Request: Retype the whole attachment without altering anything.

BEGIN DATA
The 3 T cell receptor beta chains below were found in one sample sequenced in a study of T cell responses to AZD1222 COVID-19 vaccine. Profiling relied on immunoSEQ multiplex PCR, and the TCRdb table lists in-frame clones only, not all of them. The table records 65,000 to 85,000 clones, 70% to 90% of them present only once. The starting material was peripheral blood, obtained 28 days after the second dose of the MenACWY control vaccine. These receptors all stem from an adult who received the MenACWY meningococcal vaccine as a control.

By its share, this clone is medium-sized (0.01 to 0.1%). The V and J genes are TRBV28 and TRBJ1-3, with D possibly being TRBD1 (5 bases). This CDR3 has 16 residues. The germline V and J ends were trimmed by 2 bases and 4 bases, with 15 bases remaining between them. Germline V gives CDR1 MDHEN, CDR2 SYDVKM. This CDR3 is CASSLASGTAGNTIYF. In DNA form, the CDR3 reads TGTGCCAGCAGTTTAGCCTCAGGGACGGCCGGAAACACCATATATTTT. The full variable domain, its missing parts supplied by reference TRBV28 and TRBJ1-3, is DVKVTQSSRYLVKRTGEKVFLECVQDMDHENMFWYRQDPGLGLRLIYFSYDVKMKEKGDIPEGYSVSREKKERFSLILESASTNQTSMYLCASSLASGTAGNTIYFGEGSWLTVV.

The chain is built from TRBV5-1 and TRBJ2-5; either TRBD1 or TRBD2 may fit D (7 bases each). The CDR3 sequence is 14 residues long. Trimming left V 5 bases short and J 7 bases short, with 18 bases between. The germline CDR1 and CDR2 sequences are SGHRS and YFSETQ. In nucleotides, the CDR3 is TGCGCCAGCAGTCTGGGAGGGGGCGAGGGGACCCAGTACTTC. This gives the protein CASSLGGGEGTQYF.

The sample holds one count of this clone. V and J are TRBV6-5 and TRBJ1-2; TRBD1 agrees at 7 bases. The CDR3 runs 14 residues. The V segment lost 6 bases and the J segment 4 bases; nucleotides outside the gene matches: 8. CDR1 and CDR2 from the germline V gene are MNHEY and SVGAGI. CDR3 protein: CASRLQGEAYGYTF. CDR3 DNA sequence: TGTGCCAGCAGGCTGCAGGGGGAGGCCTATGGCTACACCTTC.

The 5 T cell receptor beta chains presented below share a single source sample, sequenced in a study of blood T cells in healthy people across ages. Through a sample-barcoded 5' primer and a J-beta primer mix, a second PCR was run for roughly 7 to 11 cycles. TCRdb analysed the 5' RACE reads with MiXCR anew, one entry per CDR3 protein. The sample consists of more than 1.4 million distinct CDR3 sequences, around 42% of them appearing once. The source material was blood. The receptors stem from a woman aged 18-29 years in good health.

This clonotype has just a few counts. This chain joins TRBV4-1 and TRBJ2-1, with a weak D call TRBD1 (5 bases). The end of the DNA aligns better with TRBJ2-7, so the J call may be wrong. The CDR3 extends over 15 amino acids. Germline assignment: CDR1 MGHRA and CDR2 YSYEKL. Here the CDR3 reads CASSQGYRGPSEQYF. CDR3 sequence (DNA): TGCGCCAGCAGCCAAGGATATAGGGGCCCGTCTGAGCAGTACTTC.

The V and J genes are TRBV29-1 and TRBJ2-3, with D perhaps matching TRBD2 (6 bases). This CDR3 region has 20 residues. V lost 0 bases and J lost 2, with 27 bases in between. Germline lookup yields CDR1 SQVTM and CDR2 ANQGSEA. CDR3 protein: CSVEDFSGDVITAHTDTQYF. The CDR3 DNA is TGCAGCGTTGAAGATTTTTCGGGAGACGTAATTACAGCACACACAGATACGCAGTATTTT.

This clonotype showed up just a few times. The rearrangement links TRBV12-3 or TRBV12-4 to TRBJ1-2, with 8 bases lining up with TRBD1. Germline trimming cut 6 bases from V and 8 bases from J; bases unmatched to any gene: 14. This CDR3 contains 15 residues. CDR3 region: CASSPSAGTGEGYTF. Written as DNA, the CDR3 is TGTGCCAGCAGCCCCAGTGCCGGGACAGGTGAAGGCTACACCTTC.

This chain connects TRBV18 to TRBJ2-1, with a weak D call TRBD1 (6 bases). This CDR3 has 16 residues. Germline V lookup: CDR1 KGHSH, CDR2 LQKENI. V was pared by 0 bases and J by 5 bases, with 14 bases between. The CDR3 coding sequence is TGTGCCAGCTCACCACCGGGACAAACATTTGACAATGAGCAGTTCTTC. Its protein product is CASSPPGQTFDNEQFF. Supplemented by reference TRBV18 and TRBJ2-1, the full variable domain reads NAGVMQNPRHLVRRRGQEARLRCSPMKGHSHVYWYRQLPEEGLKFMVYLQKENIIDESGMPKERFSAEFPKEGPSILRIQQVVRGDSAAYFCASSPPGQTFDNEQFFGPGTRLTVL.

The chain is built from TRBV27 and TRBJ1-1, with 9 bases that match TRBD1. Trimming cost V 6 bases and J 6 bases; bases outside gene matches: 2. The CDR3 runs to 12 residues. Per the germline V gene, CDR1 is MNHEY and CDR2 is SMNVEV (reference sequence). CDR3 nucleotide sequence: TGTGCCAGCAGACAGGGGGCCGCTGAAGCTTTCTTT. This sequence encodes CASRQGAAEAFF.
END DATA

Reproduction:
The 3 T cell receptor beta chains below were found in one sample sequenced in a study of T cell responses to AZD1222 COVID-19 vaccine. Profiling relied on immunoSEQ multiplex PCR, and the TCRdb table lists in-frame clones only, not all of them. The table records 65,000 to 85,000 clones, 70% to 90% of them present only once. The starting material was peripheral blood, obtained 28 days after the second dose of the MenACWY control vaccine. These receptors all stem from an adult who received the MenACWY meningococcal vaccine as a control.

By its share, this clone is medium-sized (0.01 to 0.1%). The V and J genes are TRBV28 and TRBJ1-3, with D possibly being TRBD1 (5 bases). This CDR3 has 16 residues. The germline V and J ends were trimmed by 2 bases and 4 bases, with 15 bases remaining between them. Germline V gives CDR1 MDHEN, CDR2 SYDVKM. This CDR3 is CASSLASGTAGNTIYF. In DNA form, the CDR3 reads TGTGCCAGCAGTTTAGCCTCAGGGACGGCCGGAAACACCATATATTTT. The full variable domain, its missing parts supplied by reference TRBV28 and TRBJ1-3, is DVKVTQSSRYLVKRTGEKVFLECVQDMDHENMFWYRQDPGLGLRLIYFSYDVKMKEKGDIPEGYSVSREKKERFSLILESASTNQTSMYLCASSLASGTAGNTIYFGEGSWLTVV.

The chain is built from TRBV5-1 and TRBJ2-5; either TRBD1 or TRBD2 may fit D (7 bases each). The CDR3 sequence is 14 residues long. Trimming left V 5 bases short and J 7 bases short, with 18 bases between. The germline CDR1 and CDR2 sequences are SGHRS and YFSETQ. In nucleotides, the CDR3 is TGCGCCAGCAGTCTGGGAGGGGGCGAGGGGACCCAGTACTTC. This gives the protein CASSLGGGEGTQYF.

The sample holds one count of this clone. V and J are TRBV6-5 and TRBJ1-2; TRBD1 agrees at 7 bases. The CDR3 runs 14 residues. The V segment lost 6 bases and the J segment 4 bases; nucleotides outside the gene matches: 8. CDR1 and CDR2 from the germline V gene are MNHEY and SVGAGI. CDR3 protein: CASRLQGEAYGYTF. CDR3 DNA sequence: TGTGCCAGCAGGCTGCAGGGGGAGGCCTATGGCTACACCTTC.

The 5 T cell receptor beta chains presented below share a single source sample, sequenced in a study of blood T cells in healthy people across ages. Through a sample-barcoded 5' primer and a J-beta primer mix, a second PCR was run for roughly 7 to 11 cycles. TCRdb analysed the 5' RACE reads with MiXCR anew, one entry per CDR3 protein. The sample consists of more than 1.4 million distinct CDR3 sequences, around 42% of them appearing once. The source material was blood. The receptors stem from a woman aged 18-29 years in good health.

This clonotype has just a few counts. This chain joins TRBV4-1 and TRBJ2-1, with a weak D call TRBD1 (5 bases). The end of the DNA aligns better with TRBJ2-7, so the J call may be wrong. The CDR3 extends over 15 amino acids. Germline assignment: CDR1 MGHRA and CDR2 YSYEKL. Here the CDR3 reads CASSQGYRGPSEQYF. CDR3 sequence (DNA): TGCGCCAGCAGCCAAGGATATAGGGGCCCGTCTGAGCAGTACTTC.

The V and J genes are TRBV29-1 and TRBJ2-3, with D perhaps matching TRBD2 (6 bases). This CDR3 region has 20 residues. V lost 0 bases and J lost 2, with 27 bases in between. Germline lookup yields CDR1 SQVTM and CDR2 ANQGSEA. CDR3 protein: CSVEDFSGDVITAHTDTQYF. The CDR3 DNA is TGCAGCGTTGAAGATTTTTCGGGAGACGTAATTACAGCACACACAGATACGCAGTATTTT.

This clonotype showed up just a few times. The rearrangement links TRBV12-3 or TRBV12-4 to TRBJ1-2, with 8 bases lining up with TRBD1. Germline trimming cut 6 bases from V and 8 bases from J; bases unmatched to any gene: 14. This CDR3 contains 15 residues. CDR3 region: CASSPSAGTGEGYTF. Written as DNA, the CDR3 is TGTGCCAGCAGCCCCAGTGCCGGGACAGGTGAAGGCTACACCTTC.

This chain connects TRBV18 to TRBJ2-1, with a weak D call TRBD1 (6 bases). This CDR3 has 16 residues. Germline V lookup: CDR1 KGHSH, CDR2 LQKENI. V was pared by 0 bases and J by 5 bases, with 14 bases between. The CDR3 coding sequence is TGTGCCAGCTCACCACCGGGACAAACATTTGACAATGAGCAGTTCTTC. Its protein product is CASSPPGQTFDNEQFF. Supplemented by reference TRBV18 and TRBJ2-1, the full variable domain reads NAGVMQNPRHLVRRRGQEARLRCSPMKGHSHVYWYRQLPEEGLKFMVYLQKENIIDESGMPKERFSAEFPKEGPSILRIQQVVRGDSAAYFCASSPPGQTFDNEQFFGPGTRLTVL.

The chain is built from TRBV27 and TRBJ1-1, with 9 bases that match TRBD1. Trimming cost V 6 bases and J 6 bases; bases outside gene matches: 2. The CDR3 runs to 12 residues. Per the germline V gene, CDR1 is MNHEY and CDR2 is SMNVEV (reference sequence). CDR3 nucleotide sequence: TGTGCCAGCAGACAGGGGGCCGCTGAAGCTTTCTTT. This sequence encodes CASRQGAAEAFF.